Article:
“I’m sure you’ve heard about the new department the company is starting, and that we’re looking for someone to head that department,” his boss said.

“Yes, I did hear about that.”

“We’ve thought about it, and instead of risking in bringing someone new and untested to such a sensitive position, we’ve decided to use someone we know, someone in-house, who is currently in a lower position, and then get a replacement for that person.”

“That’s a good plan, Ma.”

“I know it’s a good plan, Yinka. Why else would I have thought of it?” she snapped.

“I’m sorry…”

“Anyway,” she cut in. “I’ve gone over possible choices with the board, and it’s now down to two: you and Mr. Ifenkwe.”

His heart beat a little faster. Dickson Ifenkwe, his archrival. Oh, how he would love to nail this job and put that smug idiot in his place. Maybe then he’d stop strutting around the office like he owned the place; and stop talking to everyone in that condescending, know-it-all tone.

“You and Mr. Ifenkwe are equally excellent for the position, and so the board has left the decision solely up to me. Frankly, I could go either way. But I must confess…” she leaned forward and looked around her office surreptitiously. Then she whispered, “And I shouldn’t be saying this, but I am… leaning… towards you, Yinka.”

Yinka shifted forward in his seat. “What can I do to prove that I deserve it?”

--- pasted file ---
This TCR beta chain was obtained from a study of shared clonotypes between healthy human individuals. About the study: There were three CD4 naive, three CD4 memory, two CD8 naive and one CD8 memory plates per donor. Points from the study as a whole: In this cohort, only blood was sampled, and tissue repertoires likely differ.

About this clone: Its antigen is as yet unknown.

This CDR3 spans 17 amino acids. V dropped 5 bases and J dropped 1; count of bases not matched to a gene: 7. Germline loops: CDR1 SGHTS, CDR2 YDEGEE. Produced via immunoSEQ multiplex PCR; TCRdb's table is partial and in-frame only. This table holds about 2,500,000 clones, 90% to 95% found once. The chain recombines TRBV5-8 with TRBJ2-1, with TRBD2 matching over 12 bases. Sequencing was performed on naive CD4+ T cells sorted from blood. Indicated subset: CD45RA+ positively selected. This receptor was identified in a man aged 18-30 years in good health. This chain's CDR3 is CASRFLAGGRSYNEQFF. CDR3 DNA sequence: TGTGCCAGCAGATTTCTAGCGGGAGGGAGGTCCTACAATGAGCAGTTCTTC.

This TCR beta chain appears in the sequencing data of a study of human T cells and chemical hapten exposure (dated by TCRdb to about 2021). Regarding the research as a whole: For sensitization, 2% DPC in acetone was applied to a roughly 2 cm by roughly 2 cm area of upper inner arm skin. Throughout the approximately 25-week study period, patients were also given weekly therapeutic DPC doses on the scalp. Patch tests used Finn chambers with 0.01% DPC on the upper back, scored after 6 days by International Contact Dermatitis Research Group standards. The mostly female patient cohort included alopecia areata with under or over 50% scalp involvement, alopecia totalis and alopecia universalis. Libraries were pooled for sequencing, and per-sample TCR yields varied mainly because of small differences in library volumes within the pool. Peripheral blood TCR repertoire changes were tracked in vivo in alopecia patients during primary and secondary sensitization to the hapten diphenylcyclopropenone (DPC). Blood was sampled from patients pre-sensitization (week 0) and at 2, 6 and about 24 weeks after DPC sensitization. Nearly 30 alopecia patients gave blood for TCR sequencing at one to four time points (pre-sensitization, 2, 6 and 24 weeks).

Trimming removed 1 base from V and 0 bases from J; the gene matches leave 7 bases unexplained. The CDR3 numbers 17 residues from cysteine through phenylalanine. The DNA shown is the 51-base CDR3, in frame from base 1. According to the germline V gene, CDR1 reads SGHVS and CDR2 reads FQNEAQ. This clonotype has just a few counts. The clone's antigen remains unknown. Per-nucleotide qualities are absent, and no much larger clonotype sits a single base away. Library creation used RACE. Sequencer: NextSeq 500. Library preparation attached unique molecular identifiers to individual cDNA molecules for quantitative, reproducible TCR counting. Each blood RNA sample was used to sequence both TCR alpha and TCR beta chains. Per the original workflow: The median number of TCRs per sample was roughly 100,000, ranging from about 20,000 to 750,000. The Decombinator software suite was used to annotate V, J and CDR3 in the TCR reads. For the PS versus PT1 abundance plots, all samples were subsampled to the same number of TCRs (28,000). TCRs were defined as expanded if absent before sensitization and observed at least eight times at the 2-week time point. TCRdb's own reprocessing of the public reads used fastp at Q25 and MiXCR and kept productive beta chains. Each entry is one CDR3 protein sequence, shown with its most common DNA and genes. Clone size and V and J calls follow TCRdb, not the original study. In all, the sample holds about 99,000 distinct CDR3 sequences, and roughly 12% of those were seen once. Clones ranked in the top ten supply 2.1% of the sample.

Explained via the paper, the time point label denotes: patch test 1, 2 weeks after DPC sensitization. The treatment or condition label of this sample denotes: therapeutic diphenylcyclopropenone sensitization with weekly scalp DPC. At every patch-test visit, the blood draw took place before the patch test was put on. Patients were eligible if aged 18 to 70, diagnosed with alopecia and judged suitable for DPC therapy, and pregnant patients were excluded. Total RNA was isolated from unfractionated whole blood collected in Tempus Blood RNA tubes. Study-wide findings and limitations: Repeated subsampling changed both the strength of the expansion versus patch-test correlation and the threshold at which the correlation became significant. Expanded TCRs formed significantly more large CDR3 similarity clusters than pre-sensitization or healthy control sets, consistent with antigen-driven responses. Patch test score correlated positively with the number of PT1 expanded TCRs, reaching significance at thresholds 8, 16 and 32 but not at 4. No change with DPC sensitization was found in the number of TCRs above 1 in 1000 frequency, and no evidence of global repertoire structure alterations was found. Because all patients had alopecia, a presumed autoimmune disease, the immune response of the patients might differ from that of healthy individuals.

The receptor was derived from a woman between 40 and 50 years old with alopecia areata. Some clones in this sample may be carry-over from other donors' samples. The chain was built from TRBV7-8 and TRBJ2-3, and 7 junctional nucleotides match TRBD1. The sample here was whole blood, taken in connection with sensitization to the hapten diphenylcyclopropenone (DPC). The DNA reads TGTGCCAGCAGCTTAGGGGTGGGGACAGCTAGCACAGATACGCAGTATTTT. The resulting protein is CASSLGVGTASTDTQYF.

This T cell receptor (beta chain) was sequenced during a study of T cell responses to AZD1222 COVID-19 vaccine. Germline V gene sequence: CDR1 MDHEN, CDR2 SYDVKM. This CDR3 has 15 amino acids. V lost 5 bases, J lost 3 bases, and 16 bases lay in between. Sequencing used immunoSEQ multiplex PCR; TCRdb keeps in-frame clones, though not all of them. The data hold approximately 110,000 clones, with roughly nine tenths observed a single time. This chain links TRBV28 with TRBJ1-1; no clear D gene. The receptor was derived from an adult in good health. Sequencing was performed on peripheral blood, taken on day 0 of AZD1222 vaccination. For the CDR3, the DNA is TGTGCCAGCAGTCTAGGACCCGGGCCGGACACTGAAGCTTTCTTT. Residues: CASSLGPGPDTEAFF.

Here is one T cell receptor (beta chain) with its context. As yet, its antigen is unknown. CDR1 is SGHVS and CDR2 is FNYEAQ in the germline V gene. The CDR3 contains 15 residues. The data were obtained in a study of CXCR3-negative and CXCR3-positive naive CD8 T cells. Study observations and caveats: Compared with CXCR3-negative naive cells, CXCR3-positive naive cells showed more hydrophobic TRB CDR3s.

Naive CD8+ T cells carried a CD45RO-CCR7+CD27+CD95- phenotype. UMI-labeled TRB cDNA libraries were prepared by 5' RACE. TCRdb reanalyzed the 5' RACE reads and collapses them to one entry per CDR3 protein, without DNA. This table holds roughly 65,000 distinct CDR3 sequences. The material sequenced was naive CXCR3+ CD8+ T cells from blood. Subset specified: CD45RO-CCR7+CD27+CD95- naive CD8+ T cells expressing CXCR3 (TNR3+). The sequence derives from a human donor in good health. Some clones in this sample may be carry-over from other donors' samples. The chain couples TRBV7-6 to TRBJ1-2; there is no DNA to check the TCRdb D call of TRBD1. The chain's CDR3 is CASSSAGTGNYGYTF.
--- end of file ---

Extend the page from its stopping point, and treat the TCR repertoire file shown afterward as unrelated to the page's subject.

Even as he asked this, Yinka felt the first prickling of discomfort.

She narrowed her eyes. “You need to push me, Yinka.”

“How?”

She smiled as she leaned back again. So it could smile, Yinka thought. She actually looked much better when she smiled. Beautiful even.

“You’re the creative genius. I’m sure you’ll think of something.”

She tore off a sheet of paper from a notepad on her desk and scribbled something down.

“My personal number,” she said, handing him the paper. “Call me when you figure it out.”

Yinka took it, too shocked to say a word. She never gave out her personal number.

“You may go back to work,” she said, with a dismissive gesture.

Yinka stood and walked to the door on shaky legs. His hand was on the door handle when she called his name. He turned.

“Don’t make me wait long.”

He opened the door and left without another word. Back to his desk to sit in a daze for the rest of the day.

 

Thank you for reading! Becoming is a fiction series created by the Communications Department of Joshua Ville. Episode 5 will be up next week.